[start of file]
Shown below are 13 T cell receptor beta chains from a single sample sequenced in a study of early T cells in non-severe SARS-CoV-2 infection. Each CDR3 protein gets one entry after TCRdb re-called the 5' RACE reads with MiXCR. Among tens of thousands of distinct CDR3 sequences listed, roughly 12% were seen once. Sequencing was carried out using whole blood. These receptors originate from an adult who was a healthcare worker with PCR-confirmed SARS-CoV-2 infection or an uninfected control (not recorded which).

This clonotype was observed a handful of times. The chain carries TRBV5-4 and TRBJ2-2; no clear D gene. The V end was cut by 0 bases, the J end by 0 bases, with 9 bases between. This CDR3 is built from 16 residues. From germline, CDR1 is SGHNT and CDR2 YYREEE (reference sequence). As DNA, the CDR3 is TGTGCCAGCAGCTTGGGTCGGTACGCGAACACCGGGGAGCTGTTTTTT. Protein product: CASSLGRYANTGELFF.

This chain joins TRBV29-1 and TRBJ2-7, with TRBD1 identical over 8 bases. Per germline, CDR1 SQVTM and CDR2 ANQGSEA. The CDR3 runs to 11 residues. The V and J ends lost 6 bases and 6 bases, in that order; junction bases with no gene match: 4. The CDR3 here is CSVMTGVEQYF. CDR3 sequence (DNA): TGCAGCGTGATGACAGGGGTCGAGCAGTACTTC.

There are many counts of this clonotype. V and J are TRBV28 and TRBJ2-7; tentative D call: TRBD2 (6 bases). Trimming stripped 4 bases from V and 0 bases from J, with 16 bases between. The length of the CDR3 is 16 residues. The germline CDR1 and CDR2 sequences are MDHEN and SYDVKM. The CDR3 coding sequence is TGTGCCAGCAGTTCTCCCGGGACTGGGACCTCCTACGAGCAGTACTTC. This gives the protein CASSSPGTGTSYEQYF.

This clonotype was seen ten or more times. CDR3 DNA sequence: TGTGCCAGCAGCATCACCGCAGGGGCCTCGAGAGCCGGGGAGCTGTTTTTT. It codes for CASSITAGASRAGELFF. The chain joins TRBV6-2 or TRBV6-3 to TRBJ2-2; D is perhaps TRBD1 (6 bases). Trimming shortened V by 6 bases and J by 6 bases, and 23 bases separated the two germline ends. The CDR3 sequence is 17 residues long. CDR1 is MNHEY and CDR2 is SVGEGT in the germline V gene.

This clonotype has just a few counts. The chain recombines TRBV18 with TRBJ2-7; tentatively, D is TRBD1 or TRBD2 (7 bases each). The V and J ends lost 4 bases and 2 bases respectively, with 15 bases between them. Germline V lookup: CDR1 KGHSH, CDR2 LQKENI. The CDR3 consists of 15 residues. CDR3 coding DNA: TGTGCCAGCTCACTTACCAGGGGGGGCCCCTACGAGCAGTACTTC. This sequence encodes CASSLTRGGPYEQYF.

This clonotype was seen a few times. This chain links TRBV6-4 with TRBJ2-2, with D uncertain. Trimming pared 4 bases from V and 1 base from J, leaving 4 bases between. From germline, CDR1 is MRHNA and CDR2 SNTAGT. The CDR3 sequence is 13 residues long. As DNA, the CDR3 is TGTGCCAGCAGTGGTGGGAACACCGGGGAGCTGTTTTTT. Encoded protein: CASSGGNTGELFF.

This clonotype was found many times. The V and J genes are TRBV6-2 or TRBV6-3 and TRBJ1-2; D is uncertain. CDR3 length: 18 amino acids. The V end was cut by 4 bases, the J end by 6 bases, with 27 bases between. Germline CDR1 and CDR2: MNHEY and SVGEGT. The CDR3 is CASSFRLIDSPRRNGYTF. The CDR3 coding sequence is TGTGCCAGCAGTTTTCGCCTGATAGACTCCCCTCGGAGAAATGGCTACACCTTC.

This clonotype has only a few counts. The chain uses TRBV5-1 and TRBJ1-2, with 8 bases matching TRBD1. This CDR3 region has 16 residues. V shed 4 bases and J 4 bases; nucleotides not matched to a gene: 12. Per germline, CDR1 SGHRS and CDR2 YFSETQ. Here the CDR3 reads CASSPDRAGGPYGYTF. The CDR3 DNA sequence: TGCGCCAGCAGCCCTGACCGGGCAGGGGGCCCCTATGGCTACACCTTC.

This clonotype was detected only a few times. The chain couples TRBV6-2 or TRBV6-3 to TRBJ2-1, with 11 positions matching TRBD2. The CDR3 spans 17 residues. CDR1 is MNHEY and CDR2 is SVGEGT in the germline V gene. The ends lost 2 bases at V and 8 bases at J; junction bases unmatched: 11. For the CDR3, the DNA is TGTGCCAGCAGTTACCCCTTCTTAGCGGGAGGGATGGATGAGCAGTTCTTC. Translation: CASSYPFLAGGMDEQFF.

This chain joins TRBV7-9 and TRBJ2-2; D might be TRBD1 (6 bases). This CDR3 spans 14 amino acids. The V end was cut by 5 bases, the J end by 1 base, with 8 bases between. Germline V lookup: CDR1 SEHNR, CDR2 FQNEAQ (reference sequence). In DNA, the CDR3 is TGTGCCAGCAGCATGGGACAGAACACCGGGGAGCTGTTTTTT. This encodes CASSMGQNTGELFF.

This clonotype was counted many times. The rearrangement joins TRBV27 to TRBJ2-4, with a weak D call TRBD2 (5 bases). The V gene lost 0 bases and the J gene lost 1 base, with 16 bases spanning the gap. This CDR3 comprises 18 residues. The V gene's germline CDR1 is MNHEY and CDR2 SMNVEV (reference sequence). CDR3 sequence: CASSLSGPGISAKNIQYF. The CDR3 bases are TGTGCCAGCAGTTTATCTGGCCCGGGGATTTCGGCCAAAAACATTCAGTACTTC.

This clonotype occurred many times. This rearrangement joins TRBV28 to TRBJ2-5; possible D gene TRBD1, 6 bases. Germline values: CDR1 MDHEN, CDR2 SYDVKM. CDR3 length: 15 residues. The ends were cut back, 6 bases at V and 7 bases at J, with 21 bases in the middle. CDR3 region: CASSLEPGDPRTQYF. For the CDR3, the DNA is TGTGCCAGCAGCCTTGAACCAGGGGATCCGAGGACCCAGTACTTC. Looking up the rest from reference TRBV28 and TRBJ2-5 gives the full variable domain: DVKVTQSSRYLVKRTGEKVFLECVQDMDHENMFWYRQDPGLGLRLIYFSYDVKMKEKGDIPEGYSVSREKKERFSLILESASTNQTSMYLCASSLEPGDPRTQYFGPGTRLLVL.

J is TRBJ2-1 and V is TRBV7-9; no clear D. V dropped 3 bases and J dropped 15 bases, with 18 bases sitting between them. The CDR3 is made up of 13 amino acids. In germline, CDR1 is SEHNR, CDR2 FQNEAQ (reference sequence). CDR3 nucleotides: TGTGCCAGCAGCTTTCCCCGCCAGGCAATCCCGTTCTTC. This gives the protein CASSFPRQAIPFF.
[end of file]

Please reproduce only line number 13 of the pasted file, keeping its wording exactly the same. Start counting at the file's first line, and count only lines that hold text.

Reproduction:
This clonotype occurred many times. This rearrangement joins TRBV28 to TRBJ2-5; possible D gene TRBD1, 6 bases. Germline values: CDR1 MDHEN, CDR2 SYDVKM. CDR3 length: 15 residues. The ends were cut back, 6 bases at V and 7 bases at J, with 21 bases in the middle. CDR3 region: CASSLEPGDPRTQYF. For the CDR3, the DNA is TGTGCCAGCAGCCTTGAACCAGGGGATCCGAGGACCCAGTACTTC. Looking up the rest from reference TRBV28 and TRBJ2-5 gives the full variable domain: DVKVTQSSRYLVKRTGEKVFLECVQDMDHENMFWYRQDPGLGLRLIYFSYDVKMKEKGDIPEGYSVSREKKERFSLILESASTNQTSMYLCASSLEPGDPRTQYFGPGTRLLVL.